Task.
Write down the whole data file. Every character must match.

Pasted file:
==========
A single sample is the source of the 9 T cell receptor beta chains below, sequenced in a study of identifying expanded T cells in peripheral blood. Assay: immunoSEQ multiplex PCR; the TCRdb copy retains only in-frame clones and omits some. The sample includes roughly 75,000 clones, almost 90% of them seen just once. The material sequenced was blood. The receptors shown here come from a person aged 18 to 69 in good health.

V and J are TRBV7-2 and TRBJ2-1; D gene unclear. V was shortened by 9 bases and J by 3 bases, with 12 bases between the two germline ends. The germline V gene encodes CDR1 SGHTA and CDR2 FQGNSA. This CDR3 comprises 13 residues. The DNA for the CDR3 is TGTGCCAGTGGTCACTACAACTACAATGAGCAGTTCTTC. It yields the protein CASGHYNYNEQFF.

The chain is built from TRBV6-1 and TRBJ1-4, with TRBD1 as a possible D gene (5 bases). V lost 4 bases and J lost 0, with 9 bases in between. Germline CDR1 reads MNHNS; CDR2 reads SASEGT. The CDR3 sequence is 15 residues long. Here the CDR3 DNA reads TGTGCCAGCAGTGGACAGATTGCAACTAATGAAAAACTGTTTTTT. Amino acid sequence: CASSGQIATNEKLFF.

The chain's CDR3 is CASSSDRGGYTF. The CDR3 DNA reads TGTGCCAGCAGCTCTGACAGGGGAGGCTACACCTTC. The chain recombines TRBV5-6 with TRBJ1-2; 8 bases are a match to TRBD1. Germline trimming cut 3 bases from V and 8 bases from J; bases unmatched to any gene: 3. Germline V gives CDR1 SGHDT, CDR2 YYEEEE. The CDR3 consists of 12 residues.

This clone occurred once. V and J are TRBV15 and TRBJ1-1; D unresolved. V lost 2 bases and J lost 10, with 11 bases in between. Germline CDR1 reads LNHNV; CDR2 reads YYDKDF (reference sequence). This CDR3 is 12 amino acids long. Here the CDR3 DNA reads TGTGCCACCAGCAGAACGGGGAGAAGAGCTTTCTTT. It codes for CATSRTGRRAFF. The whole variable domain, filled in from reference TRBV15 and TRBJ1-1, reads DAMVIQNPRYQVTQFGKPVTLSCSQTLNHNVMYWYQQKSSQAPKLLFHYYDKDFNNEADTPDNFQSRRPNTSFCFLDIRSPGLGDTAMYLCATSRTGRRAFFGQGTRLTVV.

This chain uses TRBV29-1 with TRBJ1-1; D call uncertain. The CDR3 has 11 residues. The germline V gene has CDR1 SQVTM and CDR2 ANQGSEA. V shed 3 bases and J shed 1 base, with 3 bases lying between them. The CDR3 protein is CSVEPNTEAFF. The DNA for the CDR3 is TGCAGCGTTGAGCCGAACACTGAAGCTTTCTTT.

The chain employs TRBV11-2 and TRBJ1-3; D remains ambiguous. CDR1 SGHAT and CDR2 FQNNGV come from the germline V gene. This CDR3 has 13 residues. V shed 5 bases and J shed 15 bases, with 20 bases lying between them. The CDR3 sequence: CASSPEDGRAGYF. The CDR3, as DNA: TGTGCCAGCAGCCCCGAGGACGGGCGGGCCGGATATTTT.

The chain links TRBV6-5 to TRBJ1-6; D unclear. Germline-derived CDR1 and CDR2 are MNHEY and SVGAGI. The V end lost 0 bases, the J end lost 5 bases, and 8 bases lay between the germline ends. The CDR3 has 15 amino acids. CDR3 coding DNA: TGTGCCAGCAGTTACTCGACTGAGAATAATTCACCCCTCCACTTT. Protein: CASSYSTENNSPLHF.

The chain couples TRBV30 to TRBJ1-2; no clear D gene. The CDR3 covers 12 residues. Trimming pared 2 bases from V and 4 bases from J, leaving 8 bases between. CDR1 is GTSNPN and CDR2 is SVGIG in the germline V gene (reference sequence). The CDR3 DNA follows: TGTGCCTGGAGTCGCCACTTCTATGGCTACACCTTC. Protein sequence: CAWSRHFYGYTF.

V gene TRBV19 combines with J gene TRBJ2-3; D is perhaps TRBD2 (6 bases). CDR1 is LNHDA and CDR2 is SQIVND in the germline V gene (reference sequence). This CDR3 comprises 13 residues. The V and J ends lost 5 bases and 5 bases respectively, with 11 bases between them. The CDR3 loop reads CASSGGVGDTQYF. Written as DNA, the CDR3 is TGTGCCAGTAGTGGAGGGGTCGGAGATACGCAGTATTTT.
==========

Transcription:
A single sample is the source of the 9 T cell receptor beta chains below, sequenced in a study of identifying expanded T cells in peripheral blood. Assay: immunoSEQ multiplex PCR; the TCRdb copy retains only in-frame clones and omits some. The sample includes roughly 75,000 clones, almost 90% of them seen just once. The material sequenced was blood. The receptors shown here come from a person aged 18 to 69 in good health.

V and J are TRBV7-2 and TRBJ2-1; D gene unclear. V was shortened by 9 bases and J by 3 bases, with 12 bases between the two germline ends. The germline V gene encodes CDR1 SGHTA and CDR2 FQGNSA. This CDR3 comprises 13 residues. The DNA for the CDR3 is TGTGCCAGTGGTCACTACAACTACAATGAGCAGTTCTTC. It yields the protein CASGHYNYNEQFF.

The chain is built from TRBV6-1 and TRBJ1-4, with TRBD1 as a possible D gene (5 bases). V lost 4 bases and J lost 0, with 9 bases in between. Germline CDR1 reads MNHNS; CDR2 reads SASEGT. The CDR3 sequence is 15 residues long. Here the CDR3 DNA reads TGTGCCAGCAGTGGACAGATTGCAACTAATGAAAAACTGTTTTTT. Amino acid sequence: CASSGQIATNEKLFF.

The chain's CDR3 is CASSSDRGGYTF. The CDR3 DNA reads TGTGCCAGCAGCTCTGACAGGGGAGGCTACACCTTC. The chain recombines TRBV5-6 with TRBJ1-2; 8 bases are a match to TRBD1. Germline trimming cut 3 bases from V and 8 bases from J; bases unmatched to any gene: 3. Germline V gives CDR1 SGHDT, CDR2 YYEEEE. The CDR3 consists of 12 residues.

This clone occurred once. V and J are TRBV15 and TRBJ1-1; D unresolved. V lost 2 bases and J lost 10, with 11 bases in between. Germline CDR1 reads LNHNV; CDR2 reads YYDKDF (reference sequence). This CDR3 is 12 amino acids long. Here the CDR3 DNA reads TGTGCCACCAGCAGAACGGGGAGAAGAGCTTTCTTT. It codes for CATSRTGRRAFF. The whole variable domain, filled in from reference TRBV15 and TRBJ1-1, reads DAMVIQNPRYQVTQFGKPVTLSCSQTLNHNVMYWYQQKSSQAPKLLFHYYDKDFNNEADTPDNFQSRRPNTSFCFLDIRSPGLGDTAMYLCATSRTGRRAFFGQGTRLTVV.

This chain uses TRBV29-1 with TRBJ1-1; D call uncertain. The CDR3 has 11 residues. The germline V gene has CDR1 SQVTM and CDR2 ANQGSEA. V shed 3 bases and J shed 1 base, with 3 bases lying between them. The CDR3 protein is CSVEPNTEAFF. The DNA for the CDR3 is TGCAGCGTTGAGCCGAACACTGAAGCTTTCTTT.

The chain employs TRBV11-2 and TRBJ1-3; D remains ambiguous. CDR1 SGHAT and CDR2 FQNNGV come from the germline V gene. This CDR3 has 13 residues. V shed 5 bases and J shed 15 bases, with 20 bases lying between them. The CDR3 sequence: CASSPEDGRAGYF. The CDR3, as DNA: TGTGCCAGCAGCCCCGAGGACGGGCGGGCCGGATATTTT.

The chain links TRBV6-5 to TRBJ1-6; D unclear. Germline-derived CDR1 and CDR2 are MNHEY and SVGAGI. The V end lost 0 bases, the J end lost 5 bases, and 8 bases lay between the germline ends. The CDR3 has 15 amino acids. CDR3 coding DNA: TGTGCCAGCAGTTACTCGACTGAGAATAATTCACCCCTCCACTTT. Protein: CASSYSTENNSPLHF.

The chain couples TRBV30 to TRBJ1-2; no clear D gene. The CDR3 covers 12 residues. Trimming pared 2 bases from V and 4 bases from J, leaving 8 bases between. CDR1 is GTSNPN and CDR2 is SVGIG in the germline V gene (reference sequence). The CDR3 DNA follows: TGTGCCTGGAGTCGCCACTTCTATGGCTACACCTTC. Protein sequence: CAWSRHFYGYTF.

V gene TRBV19 combines with J gene TRBJ2-3; D is perhaps TRBD2 (6 bases). CDR1 is LNHDA and CDR2 is SQIVND in the germline V gene (reference sequence). This CDR3 comprises 13 residues. The V and J ends lost 5 bases and 5 bases respectively, with 11 bases between them. The CDR3 loop reads CASSGGVGDTQYF. Written as DNA, the CDR3 is TGTGCCAGTAGTGGAGGGGTCGGAGATACGCAGTATTTT.